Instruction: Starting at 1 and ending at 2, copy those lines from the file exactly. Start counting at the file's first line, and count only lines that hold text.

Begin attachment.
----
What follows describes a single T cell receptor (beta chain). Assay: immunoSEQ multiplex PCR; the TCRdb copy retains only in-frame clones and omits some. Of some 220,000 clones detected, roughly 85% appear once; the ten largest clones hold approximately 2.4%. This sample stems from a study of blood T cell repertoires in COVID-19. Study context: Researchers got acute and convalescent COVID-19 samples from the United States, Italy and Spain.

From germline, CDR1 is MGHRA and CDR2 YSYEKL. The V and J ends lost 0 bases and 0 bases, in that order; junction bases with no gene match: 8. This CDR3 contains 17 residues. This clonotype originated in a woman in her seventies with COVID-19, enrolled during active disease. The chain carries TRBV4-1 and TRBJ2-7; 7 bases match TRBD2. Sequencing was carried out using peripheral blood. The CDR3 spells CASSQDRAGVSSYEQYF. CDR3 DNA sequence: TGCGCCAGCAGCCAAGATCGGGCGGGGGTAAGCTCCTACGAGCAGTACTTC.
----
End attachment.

What follows describes a single T cell receptor (beta chain). Assay: immunoSEQ multiplex PCR; the TCRdb copy retains only in-frame clones and omits some. Of some 220,000 clones detected, roughly 85% appear once; the ten largest clones hold approximately 2.4%. This sample stems from a study of blood T cell repertoires in COVID-19. Study context: Researchers got acute and convalescent COVID-19 samples from the United States, Italy and Spain.

From germline, CDR1 is MGHRA and CDR2 YSYEKL. The V and J ends lost 0 bases and 0 bases, in that order; junction bases with no gene match: 8. This CDR3 contains 17 residues. This clonotype originated in a woman in her seventies with COVID-19, enrolled during active disease. The chain carries TRBV4-1 and TRBJ2-7; 7 bases match TRBD2. Sequencing was carried out using peripheral blood. The CDR3 spells CASSQDRAGVSSYEQYF. CDR3 DNA sequence: TGCGCCAGCAGCCAAGATCGGGCGGGGGTAAGCTCCTACGAGCAGTACTTC.